Saving Seed

By on October 30, 2017

Gardeners owe much to seed savers.  There would be no heirloom varieties of vegetables and flowers if someone had not made the effort to save the seed from year to year. Seed saving requires some planning and work and there are plant varieties which you want to avoid, but saving heritage vegetables and flowers can be rewarding as you become part of the effort to maintain garden diversity.

Seed Saving

Seed head of a garden-grown sunflower in late October. Gardeners can save certain seeds as a way to save some money and help save heirloom vegetable and fruit varieties. Photo by K. Gabalski

First – here are a few cautions from the University of Illinois Extension regarding seed saving.

Don’t save seeds from hybrid plants – your seed packets should clearly mark varieties as hybrid.  Seeds from hybrid plants can be sterile and plants grown from the seeds do not reproduce true to the parent plant.  Seeds from open pollinated varieties can also be difficult as they need to be isolated by large distances to prevent cross pollination with other varieties in their family.  Cross pollinated plants include squash, cucumbers, melon, parsley, cabbage, chard, broccoli, mustard greens, celery, spinach, cauliflower, kale, radish, beets, onion and basil.  Again, seed packets provide information on varieties which are  open pollinated and should be isolated.

Diseases which affect your crops at the end of the season may not do much damage to your crop, but can affect the seed.  If the seed is saved and planted the next year, the disease could injure or kill young plants.

The best candidates for seed saving are heirloom varieties which  are not cross-pollinated by nearby plants.  Beans, tomatoes, lettuce and peppers are good candidates.  I save sunflower seed and broom corn seed each year as I don’t mind variations which may occur and purchasing enough new seed can be expensive.

When collecting seed, choose from the best, disease free plants. Harvesting mature seed is crucial. The fruit and seed must be fully mature. It is best to wait until near the end of the growing season to save fruit for seed.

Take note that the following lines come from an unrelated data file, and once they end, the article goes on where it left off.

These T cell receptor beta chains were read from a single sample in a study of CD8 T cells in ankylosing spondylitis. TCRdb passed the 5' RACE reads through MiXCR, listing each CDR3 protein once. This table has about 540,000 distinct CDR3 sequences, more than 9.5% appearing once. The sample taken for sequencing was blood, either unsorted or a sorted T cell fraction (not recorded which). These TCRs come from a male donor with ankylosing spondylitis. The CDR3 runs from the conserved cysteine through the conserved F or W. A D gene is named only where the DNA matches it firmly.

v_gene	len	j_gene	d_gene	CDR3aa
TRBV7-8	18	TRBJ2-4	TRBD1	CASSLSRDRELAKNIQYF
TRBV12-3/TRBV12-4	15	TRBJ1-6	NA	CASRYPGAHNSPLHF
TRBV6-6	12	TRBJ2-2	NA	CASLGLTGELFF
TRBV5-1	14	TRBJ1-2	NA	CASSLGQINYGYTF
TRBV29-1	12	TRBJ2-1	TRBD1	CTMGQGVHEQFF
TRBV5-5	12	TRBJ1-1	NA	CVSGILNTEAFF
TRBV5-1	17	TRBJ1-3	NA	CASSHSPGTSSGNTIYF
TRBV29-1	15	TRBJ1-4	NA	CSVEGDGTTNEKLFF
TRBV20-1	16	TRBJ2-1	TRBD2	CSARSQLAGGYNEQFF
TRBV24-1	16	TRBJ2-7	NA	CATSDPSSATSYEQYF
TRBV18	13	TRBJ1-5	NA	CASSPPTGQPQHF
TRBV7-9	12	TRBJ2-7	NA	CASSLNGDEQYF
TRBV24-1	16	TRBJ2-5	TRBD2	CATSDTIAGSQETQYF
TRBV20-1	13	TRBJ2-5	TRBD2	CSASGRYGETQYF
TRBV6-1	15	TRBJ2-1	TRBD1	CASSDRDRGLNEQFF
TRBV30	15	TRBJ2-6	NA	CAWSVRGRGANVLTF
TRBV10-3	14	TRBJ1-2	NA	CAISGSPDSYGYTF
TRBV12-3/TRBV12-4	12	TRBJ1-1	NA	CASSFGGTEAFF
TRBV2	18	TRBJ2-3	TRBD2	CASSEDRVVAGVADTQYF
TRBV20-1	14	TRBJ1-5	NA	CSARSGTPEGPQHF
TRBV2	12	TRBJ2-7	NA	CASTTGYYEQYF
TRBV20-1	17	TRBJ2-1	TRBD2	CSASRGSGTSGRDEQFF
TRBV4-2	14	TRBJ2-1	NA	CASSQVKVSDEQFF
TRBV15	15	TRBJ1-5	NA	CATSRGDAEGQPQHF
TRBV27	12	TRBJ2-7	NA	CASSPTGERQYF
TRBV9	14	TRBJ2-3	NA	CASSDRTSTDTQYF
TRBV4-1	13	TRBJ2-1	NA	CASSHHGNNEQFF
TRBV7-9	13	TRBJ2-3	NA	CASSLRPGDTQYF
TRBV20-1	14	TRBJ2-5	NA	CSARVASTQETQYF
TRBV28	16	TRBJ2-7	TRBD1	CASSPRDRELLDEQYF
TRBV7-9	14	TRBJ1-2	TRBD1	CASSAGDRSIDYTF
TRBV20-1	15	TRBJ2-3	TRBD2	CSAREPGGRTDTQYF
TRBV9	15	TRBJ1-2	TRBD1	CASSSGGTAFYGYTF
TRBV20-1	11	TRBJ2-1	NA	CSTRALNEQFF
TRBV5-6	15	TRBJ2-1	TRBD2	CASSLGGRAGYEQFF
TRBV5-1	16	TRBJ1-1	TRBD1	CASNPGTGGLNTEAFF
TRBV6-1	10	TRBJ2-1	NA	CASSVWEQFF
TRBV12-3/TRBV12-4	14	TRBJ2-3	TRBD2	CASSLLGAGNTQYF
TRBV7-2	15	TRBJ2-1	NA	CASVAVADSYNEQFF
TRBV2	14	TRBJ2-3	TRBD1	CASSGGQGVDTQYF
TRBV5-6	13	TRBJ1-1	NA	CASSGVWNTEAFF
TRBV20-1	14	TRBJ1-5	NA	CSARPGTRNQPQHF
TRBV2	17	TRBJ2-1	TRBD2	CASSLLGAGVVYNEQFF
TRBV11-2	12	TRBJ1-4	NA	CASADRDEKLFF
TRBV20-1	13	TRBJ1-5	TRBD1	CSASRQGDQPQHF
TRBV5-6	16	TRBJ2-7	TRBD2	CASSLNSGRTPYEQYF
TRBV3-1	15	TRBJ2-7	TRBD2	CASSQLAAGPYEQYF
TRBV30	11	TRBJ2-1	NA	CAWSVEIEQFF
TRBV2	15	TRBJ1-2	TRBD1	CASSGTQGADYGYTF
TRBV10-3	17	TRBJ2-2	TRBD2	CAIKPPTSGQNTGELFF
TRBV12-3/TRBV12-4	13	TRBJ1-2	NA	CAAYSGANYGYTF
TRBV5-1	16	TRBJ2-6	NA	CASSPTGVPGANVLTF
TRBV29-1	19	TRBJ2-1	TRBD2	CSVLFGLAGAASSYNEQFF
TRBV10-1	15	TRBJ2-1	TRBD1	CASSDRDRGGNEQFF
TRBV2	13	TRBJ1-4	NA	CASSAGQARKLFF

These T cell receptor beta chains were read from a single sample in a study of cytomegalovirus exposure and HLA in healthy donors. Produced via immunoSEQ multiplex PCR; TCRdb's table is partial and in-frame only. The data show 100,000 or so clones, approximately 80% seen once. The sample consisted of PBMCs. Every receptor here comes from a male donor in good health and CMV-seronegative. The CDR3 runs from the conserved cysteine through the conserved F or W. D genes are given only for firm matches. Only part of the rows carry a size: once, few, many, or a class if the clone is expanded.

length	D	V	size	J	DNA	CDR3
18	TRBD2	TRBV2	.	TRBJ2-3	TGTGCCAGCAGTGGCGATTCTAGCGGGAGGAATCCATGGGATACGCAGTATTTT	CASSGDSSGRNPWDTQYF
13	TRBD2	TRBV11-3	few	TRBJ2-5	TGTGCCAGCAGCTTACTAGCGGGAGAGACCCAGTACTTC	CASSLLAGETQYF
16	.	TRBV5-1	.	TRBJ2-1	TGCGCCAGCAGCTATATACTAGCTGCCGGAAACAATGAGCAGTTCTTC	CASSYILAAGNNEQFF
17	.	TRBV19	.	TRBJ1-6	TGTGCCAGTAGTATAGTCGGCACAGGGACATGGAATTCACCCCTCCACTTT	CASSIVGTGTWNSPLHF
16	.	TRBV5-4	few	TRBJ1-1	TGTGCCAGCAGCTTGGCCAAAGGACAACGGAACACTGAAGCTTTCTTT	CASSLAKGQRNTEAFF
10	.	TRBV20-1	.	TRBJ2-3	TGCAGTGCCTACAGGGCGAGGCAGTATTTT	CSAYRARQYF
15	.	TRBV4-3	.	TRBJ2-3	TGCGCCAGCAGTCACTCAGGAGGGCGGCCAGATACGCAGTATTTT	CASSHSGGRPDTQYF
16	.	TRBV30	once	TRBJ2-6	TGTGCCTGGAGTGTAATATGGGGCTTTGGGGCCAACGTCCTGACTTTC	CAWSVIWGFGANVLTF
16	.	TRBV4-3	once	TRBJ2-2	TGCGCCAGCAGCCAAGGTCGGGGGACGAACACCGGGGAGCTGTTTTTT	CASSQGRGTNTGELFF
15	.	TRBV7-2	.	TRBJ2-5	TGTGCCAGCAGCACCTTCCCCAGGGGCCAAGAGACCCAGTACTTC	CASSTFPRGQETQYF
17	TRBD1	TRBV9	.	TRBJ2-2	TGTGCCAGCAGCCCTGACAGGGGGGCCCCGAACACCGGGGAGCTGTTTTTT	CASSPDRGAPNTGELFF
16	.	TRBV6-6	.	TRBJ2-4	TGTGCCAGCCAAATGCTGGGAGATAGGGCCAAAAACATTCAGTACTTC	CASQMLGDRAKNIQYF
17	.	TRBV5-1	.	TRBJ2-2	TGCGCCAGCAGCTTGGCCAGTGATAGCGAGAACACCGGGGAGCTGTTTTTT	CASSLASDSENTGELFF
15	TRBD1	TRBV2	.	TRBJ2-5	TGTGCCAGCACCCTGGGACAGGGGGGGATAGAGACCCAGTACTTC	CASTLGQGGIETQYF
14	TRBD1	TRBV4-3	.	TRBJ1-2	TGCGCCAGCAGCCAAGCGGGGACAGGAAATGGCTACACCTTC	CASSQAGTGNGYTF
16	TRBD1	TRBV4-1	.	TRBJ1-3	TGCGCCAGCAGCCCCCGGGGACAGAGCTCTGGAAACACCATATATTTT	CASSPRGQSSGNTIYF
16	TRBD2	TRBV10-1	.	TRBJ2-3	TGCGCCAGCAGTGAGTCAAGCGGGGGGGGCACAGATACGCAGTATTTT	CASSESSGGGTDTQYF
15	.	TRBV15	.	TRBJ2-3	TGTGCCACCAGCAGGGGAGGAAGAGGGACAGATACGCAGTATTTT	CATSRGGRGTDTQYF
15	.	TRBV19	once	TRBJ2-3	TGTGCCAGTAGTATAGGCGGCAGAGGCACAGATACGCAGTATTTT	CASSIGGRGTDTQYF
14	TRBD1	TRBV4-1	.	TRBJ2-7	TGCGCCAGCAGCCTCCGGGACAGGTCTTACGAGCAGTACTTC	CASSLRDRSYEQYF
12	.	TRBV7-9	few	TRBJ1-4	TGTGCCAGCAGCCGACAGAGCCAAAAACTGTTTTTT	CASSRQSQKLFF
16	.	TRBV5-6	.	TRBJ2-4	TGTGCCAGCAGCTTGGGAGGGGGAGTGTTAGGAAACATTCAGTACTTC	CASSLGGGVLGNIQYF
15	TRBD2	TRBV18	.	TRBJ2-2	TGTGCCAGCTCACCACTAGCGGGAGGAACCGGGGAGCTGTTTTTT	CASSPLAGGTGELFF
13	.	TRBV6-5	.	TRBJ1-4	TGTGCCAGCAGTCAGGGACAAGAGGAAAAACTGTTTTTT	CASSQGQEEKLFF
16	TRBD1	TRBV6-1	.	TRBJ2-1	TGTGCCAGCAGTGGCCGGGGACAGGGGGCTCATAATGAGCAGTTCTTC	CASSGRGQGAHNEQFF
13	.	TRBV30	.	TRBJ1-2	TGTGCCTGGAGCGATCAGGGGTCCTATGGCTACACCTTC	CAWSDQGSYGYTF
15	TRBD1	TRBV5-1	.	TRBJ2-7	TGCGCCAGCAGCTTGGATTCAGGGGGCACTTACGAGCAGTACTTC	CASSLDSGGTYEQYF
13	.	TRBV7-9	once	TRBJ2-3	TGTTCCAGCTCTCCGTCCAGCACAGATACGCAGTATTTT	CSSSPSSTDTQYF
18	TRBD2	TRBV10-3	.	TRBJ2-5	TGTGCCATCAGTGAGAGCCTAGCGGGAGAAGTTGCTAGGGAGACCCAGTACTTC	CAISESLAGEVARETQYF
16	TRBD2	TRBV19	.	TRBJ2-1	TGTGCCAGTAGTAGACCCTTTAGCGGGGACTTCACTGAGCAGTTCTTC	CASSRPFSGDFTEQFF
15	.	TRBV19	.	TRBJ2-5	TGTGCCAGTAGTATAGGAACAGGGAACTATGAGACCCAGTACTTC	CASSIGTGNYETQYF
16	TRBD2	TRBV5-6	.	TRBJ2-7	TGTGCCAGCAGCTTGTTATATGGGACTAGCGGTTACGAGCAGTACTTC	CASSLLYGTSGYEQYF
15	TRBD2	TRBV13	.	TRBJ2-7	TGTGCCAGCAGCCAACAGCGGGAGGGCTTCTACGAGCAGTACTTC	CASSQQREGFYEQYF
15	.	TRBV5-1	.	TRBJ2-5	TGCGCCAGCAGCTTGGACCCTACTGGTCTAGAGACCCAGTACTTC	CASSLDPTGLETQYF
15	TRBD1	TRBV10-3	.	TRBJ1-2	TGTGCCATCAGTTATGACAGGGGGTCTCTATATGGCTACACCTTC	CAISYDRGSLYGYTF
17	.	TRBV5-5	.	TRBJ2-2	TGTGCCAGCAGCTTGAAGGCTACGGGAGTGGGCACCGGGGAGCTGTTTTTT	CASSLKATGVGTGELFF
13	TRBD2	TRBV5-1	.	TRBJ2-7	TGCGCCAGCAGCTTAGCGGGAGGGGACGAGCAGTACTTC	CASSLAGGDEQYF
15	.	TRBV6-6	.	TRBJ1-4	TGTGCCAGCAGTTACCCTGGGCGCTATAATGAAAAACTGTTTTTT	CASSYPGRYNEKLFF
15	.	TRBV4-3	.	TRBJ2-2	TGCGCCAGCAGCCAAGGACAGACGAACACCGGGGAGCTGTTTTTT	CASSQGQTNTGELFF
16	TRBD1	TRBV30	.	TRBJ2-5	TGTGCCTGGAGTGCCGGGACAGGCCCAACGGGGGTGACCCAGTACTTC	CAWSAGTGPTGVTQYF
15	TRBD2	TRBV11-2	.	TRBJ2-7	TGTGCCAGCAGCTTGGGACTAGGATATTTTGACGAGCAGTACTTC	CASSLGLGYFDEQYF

Seeds are ready when flowers are faded and dry or have puffy tops. Beans and other pod plants are ready when the pods are dry and brown.  Ripe seeds typically are cream colored or light to dark brown.

Seeds being saved must also be prepared and stored properly. Use the dry method for beans, peas, onions, carrots, corn and most flower and herb seeds. Allow the seed to mature as long as possible on the plant.  Complete drying by spreading on a screen in a well-ventilated dry location.  Extremely small or lightweight seed can be dried by placing seed heads in paper bags, allowing the seed to be caught as it falls out.

If you are saving seed from fleshy fruits such as tomatoes, melons or squash, the wet method is used.  Scoop out seed masses or lightly crush fruits. The seed mass is then placed in a jar or bucket with a small amount of warm water. Stir the mixture daily and allow it to sit for 2-4 days.  This process will kill viruses and separate good seed from the bad seed and fruit pulp.  After 2-4 days, good, viable seed will sink to the bottom while the pulp and bad seed will float.  Pour off pulp and bad seed and spread good seed on a screen or paper towel to dry.

Seeds must be completely dry before storing. Once dry, place seed in glass jars or  envelopes and label. University of Illinois Extension recommends placing  in a freezer for two days to kill pests and then storing in the refrigerator.

If saved seed molds, it was not sufficiently dry before saving.

While you shouldn’t plan next year’s entire garden on saved seed, saving some seed from year to year can be an interesting and money saving process to try.


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